• In some embodiments of the assembly 200, one or more solder masses 42 may be formed on the exposed surfaces of the terminals 238.
  • In some embodiments, the terminals 238 may be adapted to simultaneously carry different electrical signals or electrical potentials, and be bonded to an external component 150 similarly as in FIG. 6.
  • In a further embodiment (FIG. 8), a microelectronic assembly 300 has features similar to that shown in FIG. 6. In this embodiment, fabrication is performed to provide that contacts 38A of the conductive portions 38 are aligned with the conductive vias 26 and the solder masses 42, thus omitting the traces 38B extending along the surface 16 of the compliant dielectric element 12, as in FIGS. 6 and 7. Also in this embodiment, the solder resist may be omitted, such that portions of the surface 16 of the element 12 not covered by the conductive portions 38, and portions of exposed surfaces of the conductive portions 38 not covered by the solder masses 42, may be exposed in the assembly 300.
  • In a further embodiment (FIG. 9), a microelectronic assembly 400 has features similar to that shown in FIG. 8, except that the conductive portions 38 are shaped in the form of posts, the posts serving as terminals of the substrate to which an external chip may be connected. The conductive portions 38 are aligned with the conductive vias 26, which electrically connect the conductive portions 38 that serve as the terminals of the substrate with the conductive portions 32.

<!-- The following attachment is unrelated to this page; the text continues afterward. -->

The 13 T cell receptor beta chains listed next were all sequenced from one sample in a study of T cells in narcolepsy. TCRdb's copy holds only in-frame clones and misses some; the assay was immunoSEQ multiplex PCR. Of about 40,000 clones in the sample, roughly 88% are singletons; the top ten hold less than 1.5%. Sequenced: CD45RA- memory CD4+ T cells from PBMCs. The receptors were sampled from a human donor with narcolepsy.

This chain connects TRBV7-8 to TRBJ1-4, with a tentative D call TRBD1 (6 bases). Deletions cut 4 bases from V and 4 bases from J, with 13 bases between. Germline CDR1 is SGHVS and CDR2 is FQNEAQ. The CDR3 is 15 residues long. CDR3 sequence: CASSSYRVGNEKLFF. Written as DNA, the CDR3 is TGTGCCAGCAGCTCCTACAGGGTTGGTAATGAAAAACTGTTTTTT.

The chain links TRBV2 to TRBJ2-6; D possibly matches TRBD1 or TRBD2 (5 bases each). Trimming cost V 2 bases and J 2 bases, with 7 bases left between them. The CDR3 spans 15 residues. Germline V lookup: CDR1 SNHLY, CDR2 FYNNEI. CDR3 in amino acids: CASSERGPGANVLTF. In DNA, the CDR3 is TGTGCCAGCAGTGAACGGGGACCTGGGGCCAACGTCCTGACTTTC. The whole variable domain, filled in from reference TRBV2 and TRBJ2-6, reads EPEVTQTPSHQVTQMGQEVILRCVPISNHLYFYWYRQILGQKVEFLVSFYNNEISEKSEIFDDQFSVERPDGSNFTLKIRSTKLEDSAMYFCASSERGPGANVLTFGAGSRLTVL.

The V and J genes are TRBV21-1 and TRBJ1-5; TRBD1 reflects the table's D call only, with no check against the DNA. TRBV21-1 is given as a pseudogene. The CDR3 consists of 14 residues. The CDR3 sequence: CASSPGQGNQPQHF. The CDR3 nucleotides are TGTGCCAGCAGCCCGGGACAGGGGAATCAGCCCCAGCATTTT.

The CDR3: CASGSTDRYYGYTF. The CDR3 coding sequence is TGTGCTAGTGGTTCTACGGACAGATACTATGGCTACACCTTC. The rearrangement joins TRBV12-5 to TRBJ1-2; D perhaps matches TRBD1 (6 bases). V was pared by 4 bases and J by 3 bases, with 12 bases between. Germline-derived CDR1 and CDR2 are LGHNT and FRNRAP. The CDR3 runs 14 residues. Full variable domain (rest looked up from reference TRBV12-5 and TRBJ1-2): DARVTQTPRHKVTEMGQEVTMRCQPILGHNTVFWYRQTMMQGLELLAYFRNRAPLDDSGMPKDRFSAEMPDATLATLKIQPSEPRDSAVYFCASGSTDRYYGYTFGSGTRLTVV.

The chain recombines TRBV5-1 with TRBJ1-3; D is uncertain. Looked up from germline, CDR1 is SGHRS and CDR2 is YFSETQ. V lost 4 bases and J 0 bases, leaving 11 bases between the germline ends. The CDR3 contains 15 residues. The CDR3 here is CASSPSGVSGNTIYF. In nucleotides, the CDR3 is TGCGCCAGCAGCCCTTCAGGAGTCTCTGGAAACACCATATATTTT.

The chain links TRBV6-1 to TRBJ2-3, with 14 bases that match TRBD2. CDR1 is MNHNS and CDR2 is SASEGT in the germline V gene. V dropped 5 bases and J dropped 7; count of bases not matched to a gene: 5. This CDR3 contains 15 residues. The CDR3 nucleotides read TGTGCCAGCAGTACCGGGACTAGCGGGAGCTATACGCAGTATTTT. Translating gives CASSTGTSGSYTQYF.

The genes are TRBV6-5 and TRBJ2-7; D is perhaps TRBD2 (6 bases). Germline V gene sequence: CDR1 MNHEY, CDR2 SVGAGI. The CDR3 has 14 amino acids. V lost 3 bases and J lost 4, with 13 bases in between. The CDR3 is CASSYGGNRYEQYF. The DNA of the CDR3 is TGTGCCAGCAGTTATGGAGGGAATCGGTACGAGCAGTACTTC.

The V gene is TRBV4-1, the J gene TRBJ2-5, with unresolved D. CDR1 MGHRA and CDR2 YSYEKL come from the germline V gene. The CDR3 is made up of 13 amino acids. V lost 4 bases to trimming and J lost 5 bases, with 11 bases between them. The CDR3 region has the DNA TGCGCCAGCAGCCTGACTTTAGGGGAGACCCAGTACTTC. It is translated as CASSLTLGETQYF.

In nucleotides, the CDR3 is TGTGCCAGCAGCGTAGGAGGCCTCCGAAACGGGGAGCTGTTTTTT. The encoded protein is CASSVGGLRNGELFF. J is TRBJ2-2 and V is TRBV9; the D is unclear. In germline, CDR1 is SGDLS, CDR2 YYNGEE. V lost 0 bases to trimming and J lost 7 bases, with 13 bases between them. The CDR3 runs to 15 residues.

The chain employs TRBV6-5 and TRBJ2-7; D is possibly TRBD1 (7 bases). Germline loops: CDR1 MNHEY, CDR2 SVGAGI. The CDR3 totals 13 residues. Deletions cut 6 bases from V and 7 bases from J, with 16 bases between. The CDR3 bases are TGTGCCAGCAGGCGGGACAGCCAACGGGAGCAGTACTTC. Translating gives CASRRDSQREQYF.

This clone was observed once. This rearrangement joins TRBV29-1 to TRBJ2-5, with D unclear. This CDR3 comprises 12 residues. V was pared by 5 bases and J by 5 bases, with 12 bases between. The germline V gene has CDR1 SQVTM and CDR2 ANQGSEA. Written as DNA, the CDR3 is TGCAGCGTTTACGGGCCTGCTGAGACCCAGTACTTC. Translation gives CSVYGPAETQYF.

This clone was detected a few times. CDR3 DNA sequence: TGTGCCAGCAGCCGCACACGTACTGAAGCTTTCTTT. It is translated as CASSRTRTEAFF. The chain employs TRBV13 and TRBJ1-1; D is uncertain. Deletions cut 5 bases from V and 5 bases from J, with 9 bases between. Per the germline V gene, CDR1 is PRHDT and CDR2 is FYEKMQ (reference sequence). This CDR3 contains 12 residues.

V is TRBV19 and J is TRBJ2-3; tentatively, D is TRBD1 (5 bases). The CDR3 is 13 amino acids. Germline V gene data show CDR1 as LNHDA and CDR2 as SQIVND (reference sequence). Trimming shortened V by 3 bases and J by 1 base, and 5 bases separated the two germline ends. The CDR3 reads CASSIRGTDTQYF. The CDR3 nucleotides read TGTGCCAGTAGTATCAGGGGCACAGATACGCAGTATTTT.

• In a further embodiment (FIG. 10), a microelectronic assembly 500 has features similar to that shown in FIG. 8, except that the structure of a compliant dielectric element 502 can include compliant dielectric layers 12 and 512. In this case, substrate 510 of the assembly 500 can be similar to the substrate described above relative to FIG. 8, with the addition of conductive traces 532 disposed between the top surface 14 and bottom surface 16 of the compliant dielectric element 502 and extending in a lateral direction parallel to the surfaces 14 and 16. Additional conductive vias 526 may electrically connect the traces 532 with conductive portions, e.g., traces and contacts which extend along the surface 14 of the compliant dielectric element 502. Thus, as seen in FIG. 10, the contacts 38A of the assembly 500 at the surface 16 of the compliant dielectric element 502 serve as terminals which are electrically connected with the conductive portions 32 and contacts to the microelectronic element 102 through the conductive vias 26, the traces 532 and the conductive vias 526.